Clutter shows up as all the unnecessary little things in your graph – anything that isn’t contributing to engagement with the data. You might think the little stuff can be overlooked but when you accumulate multiple graphs and their clutter into a dashboard, it feels too busy and overwhelming and unclear.

Clutter is those bad party guests who leave a trail of wrappers and beer bottle caps behind them. Just one half eaten plate on your living room table is understandable but too much and it’s like hosting a dinner party with toddlers. 

Just like every good host knows how to spot when someone at the party is getting out of hand, every good data designer needs a well-honed clutter detector.

Can you see the clutter in this dashboard?

It’s happening in a few places. I’m noticing the legend in the pie chart. Pretty useless, right? We’ve already got the category labels pointing to each pie wedge. That legend has gotta go.

The legend in the line graph – let’s talk about that, too. Seems like we need that one so we can identify each line. So is it really clutter? It would be so much easier for everyone to read the line chart if the words in the legend were attached right at the end of each line. 

And the vertical gridlines in the line chart… no need.

We’ve gotta address those chart borders. Honey! And the drop shadows also behind every chart. I can barely even look at this thing.

If I strip out all the clutter, I land here:

There’s more to be done to this Power BI report, for sure.

But let me gripe about Tableau, too.

Tableau is the WORST at adding in unnecessary lines.

Most designers aren’t paying enough attention to this because we don’t know what to watch out for. Or we’ve invested total faith that Tableau is looking out for our best interests. Or both.

This beaut of a dashboard was built by Alicia Bembenek. She’s a total Tableau whiz and part of our Academy team. This is the dashboard she leads students through in our Beginner Dashboard tutorial. If you aren’t in the Academy, you can follow Alicia’s work in Tableau Public and on Twitter.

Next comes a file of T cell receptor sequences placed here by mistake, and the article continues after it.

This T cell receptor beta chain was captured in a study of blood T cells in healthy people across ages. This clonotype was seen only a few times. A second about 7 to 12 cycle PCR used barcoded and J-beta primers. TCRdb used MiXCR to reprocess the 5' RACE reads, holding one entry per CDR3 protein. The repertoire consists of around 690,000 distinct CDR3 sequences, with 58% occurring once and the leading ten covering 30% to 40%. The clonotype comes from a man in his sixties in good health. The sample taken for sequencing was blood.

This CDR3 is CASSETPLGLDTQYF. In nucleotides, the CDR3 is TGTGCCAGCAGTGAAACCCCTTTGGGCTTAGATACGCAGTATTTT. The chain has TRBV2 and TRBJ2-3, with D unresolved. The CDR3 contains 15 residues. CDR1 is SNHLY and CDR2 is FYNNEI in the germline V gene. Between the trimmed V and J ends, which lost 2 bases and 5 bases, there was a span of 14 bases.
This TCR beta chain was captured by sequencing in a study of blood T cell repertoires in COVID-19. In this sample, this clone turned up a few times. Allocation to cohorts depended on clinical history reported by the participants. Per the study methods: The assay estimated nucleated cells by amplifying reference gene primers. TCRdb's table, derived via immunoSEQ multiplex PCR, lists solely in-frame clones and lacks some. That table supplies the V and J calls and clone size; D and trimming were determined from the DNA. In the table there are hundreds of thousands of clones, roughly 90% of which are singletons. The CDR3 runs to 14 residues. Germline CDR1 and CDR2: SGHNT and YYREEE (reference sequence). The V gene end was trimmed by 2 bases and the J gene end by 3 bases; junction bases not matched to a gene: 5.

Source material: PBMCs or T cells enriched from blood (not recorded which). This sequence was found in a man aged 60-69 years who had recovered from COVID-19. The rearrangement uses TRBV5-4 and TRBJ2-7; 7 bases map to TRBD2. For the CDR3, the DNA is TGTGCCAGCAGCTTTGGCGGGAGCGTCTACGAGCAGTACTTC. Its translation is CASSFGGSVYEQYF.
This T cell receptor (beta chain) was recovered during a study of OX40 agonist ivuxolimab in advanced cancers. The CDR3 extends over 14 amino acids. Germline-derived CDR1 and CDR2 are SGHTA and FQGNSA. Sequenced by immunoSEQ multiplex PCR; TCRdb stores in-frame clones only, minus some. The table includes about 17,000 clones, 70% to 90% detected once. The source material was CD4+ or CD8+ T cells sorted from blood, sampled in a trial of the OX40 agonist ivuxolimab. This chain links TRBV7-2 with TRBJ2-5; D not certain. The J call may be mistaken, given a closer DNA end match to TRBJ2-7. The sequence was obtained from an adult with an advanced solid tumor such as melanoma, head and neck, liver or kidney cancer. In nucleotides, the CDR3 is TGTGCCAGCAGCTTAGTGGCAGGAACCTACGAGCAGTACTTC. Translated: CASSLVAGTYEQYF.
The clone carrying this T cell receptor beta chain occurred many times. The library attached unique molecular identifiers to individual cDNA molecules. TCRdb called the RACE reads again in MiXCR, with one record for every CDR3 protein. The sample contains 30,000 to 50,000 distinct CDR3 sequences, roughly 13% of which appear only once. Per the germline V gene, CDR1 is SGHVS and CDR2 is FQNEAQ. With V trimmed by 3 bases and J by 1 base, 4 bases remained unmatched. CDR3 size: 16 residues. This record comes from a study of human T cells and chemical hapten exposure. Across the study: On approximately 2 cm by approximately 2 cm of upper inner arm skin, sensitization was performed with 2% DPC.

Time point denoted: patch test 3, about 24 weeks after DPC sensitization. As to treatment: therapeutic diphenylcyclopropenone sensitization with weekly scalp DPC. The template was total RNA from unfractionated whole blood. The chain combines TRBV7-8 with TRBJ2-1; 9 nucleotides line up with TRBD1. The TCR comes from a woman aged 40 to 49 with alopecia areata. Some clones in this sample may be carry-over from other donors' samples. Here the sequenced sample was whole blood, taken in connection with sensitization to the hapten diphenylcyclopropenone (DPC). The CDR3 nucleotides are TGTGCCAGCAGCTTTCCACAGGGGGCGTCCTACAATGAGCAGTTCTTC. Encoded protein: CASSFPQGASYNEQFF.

Part of what’s making the dashboard work so well is that it’s organized and clean – it doesn’t feel like too much is getting crammed in there. Alicia had to strip out some Tableau defaults in order to get here.

I added back in the Tableau default pane borders so you can compare what it would have looked like without Alicia’s extra work.

To remove these unnecessary default lines, click on your Format menu, go to Borders, look in the Sheet tab and take out the Column Divider Pane lines and Row Divider Pane lines.

Please I beg you, keep your eyes peeled for the Row and Column Divider Pane lines. You’ll never ever need them.

Some people like to add these elements to help distinguish one chart from the other. But as well-intentioned as those choices might be, they contribute to the problem rather than fixing it. (Just like your ex tried to tell you that one time.)

Space – just space – is so much more effective.

In the Data Viz Academy we teach you how to get a well-honed clutter detector – without going over board. You’ve gotta be able to discern between what’s helpful for reading the chart and what’s just junk.

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